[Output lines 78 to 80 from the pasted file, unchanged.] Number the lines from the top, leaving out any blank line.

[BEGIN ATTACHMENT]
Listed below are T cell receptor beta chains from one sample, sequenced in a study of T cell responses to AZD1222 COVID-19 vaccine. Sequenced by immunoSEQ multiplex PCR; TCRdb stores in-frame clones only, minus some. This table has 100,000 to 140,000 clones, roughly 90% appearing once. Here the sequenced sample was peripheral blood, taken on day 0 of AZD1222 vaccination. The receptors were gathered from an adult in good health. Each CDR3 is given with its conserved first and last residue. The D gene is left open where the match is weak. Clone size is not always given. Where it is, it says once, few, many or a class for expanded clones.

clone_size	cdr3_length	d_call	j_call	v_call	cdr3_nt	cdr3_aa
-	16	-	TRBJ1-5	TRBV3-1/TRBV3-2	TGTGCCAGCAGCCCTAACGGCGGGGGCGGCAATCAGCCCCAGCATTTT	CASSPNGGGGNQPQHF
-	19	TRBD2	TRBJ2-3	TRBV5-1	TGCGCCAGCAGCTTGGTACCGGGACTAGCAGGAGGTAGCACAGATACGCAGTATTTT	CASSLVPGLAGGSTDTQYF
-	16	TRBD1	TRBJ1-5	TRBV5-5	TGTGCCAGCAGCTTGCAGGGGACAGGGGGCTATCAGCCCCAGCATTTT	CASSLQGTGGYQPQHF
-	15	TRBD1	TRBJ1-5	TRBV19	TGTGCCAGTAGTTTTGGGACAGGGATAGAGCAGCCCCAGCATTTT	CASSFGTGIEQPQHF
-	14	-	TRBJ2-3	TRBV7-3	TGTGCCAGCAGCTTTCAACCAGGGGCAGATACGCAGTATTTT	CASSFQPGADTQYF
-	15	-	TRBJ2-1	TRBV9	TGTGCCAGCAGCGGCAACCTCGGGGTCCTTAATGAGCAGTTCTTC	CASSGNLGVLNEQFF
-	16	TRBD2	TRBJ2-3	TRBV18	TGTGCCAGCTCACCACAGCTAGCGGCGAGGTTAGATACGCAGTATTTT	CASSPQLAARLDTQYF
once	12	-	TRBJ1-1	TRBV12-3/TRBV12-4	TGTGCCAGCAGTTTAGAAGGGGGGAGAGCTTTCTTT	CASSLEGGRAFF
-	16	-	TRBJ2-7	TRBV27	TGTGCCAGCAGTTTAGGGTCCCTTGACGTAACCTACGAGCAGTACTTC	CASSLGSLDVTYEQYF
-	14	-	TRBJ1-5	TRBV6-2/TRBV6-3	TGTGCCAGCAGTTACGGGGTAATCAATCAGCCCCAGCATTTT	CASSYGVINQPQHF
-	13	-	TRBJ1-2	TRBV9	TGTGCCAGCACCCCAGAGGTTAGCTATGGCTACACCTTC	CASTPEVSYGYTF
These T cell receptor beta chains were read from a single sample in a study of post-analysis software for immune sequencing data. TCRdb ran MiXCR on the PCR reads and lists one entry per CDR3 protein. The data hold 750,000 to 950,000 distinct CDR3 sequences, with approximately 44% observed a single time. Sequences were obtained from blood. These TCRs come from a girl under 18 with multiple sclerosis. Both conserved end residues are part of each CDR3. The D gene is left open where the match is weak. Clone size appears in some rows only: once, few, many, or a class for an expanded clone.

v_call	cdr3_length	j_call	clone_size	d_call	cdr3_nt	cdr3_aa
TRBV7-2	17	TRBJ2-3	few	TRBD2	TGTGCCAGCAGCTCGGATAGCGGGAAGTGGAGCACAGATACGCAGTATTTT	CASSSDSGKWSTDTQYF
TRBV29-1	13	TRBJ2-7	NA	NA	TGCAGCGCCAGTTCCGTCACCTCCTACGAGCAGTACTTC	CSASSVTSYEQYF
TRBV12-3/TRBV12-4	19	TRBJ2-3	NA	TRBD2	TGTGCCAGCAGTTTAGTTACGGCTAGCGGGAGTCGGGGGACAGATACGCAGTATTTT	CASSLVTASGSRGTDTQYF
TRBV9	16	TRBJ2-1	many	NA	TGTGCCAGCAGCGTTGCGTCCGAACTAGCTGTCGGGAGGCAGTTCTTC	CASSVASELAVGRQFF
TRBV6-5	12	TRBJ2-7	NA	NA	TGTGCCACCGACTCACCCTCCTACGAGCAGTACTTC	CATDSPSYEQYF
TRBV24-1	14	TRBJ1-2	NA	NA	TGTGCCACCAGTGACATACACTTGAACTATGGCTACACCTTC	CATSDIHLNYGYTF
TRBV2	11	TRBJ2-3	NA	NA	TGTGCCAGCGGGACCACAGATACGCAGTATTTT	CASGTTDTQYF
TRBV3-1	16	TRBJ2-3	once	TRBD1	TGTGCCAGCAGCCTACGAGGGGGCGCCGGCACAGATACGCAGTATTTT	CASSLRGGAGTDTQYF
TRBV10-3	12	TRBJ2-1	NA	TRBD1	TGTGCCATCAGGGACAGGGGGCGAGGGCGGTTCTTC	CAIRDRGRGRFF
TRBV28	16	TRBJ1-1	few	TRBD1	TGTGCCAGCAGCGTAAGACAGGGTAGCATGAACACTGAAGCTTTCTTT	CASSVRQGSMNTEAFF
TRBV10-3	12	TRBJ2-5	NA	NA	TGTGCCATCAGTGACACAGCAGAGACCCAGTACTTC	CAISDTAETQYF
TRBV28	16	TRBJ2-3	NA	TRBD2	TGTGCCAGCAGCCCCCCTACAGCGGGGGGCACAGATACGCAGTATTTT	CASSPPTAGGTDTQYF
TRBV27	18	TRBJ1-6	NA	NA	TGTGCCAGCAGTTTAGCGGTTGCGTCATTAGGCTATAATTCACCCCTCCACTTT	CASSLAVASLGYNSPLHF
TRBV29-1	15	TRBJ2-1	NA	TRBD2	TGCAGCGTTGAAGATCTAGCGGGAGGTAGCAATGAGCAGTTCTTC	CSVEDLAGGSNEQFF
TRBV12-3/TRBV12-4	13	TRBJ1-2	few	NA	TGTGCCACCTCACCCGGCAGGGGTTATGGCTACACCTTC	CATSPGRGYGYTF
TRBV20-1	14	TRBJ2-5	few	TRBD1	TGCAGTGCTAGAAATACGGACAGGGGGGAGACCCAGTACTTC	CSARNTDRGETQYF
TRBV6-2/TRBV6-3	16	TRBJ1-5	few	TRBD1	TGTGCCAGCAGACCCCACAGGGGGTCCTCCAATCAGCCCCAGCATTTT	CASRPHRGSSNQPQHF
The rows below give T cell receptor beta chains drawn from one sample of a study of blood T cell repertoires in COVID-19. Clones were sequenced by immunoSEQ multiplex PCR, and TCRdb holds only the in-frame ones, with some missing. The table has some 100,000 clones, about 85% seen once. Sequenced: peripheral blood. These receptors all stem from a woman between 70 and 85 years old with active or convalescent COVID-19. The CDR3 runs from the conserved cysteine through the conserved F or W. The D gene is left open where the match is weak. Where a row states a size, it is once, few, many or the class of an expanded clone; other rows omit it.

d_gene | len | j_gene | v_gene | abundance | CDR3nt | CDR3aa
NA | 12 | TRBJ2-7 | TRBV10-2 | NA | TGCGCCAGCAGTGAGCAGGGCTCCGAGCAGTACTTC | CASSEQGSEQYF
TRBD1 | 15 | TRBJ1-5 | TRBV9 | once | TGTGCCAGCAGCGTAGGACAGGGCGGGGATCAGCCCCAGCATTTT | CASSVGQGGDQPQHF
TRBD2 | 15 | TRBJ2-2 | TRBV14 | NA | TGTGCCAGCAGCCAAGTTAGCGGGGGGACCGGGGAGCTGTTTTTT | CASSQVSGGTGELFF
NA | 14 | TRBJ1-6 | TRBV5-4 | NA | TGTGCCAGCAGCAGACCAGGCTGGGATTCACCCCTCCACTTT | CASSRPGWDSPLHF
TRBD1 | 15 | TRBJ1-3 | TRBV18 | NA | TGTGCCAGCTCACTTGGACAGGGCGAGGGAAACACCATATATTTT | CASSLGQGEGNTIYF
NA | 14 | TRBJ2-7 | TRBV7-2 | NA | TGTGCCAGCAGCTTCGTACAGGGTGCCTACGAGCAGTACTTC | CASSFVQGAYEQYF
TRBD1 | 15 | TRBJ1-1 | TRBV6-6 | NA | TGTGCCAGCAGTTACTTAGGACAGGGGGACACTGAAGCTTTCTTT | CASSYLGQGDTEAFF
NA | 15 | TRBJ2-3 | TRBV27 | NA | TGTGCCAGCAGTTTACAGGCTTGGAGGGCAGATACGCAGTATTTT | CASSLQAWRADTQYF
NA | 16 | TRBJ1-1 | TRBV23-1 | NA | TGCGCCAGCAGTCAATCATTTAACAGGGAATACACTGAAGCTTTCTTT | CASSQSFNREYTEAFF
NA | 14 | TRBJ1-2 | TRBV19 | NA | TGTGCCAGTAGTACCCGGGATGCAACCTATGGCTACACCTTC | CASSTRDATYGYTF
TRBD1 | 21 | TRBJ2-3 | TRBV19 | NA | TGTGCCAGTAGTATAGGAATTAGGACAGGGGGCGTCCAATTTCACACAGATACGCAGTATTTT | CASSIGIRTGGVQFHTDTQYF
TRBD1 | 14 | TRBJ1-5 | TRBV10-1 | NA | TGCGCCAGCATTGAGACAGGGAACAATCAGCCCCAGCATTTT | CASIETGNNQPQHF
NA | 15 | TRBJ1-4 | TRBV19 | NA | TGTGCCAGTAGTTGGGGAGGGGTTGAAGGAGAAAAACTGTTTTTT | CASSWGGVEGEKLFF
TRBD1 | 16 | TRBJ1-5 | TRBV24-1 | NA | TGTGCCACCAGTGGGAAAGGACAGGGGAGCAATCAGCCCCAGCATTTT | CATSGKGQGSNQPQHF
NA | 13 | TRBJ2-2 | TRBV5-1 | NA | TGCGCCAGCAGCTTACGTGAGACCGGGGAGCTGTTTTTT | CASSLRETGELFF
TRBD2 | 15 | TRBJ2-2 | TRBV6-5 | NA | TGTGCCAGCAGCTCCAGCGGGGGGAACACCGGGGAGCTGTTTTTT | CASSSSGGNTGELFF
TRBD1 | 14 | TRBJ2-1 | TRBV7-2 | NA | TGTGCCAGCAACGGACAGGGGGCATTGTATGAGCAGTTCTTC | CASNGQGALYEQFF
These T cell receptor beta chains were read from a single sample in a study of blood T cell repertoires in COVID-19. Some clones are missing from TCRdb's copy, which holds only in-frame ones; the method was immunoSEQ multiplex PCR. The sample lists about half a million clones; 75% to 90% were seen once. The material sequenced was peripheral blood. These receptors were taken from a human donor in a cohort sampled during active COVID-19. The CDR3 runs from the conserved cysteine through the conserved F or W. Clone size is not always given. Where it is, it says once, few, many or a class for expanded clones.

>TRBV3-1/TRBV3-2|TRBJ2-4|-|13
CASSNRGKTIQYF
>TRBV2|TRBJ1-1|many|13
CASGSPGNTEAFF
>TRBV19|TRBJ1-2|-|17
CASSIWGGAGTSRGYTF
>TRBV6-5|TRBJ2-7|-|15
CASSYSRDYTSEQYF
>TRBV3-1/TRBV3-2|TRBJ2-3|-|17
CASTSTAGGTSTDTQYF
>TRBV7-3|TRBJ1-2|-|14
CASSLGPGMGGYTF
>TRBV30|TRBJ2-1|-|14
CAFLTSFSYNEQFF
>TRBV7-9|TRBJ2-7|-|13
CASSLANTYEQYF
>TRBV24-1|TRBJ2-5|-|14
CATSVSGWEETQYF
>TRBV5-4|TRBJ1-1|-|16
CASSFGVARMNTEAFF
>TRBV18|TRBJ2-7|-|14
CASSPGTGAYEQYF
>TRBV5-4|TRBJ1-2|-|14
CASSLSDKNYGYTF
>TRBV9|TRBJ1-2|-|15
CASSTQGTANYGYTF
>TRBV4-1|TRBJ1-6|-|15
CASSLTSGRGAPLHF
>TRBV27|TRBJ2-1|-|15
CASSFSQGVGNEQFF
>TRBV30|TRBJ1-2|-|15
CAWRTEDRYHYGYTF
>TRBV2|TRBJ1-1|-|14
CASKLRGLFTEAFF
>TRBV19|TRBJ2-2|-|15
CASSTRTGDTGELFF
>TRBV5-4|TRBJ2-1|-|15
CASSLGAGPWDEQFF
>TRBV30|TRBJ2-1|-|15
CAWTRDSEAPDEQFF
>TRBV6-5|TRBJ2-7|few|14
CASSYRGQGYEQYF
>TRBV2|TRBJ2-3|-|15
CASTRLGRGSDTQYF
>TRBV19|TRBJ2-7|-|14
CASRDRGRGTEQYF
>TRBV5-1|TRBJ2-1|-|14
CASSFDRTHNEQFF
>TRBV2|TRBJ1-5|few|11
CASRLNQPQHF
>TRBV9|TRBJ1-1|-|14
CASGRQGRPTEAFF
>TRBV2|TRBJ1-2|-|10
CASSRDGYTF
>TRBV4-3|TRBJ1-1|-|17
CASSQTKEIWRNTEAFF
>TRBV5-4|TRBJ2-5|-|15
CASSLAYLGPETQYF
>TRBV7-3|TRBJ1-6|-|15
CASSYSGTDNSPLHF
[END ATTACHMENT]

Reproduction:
CASSTQGTANYGYTF
>TRBV4-1|TRBJ1-6|-|15
CASSLTSGRGAPLHF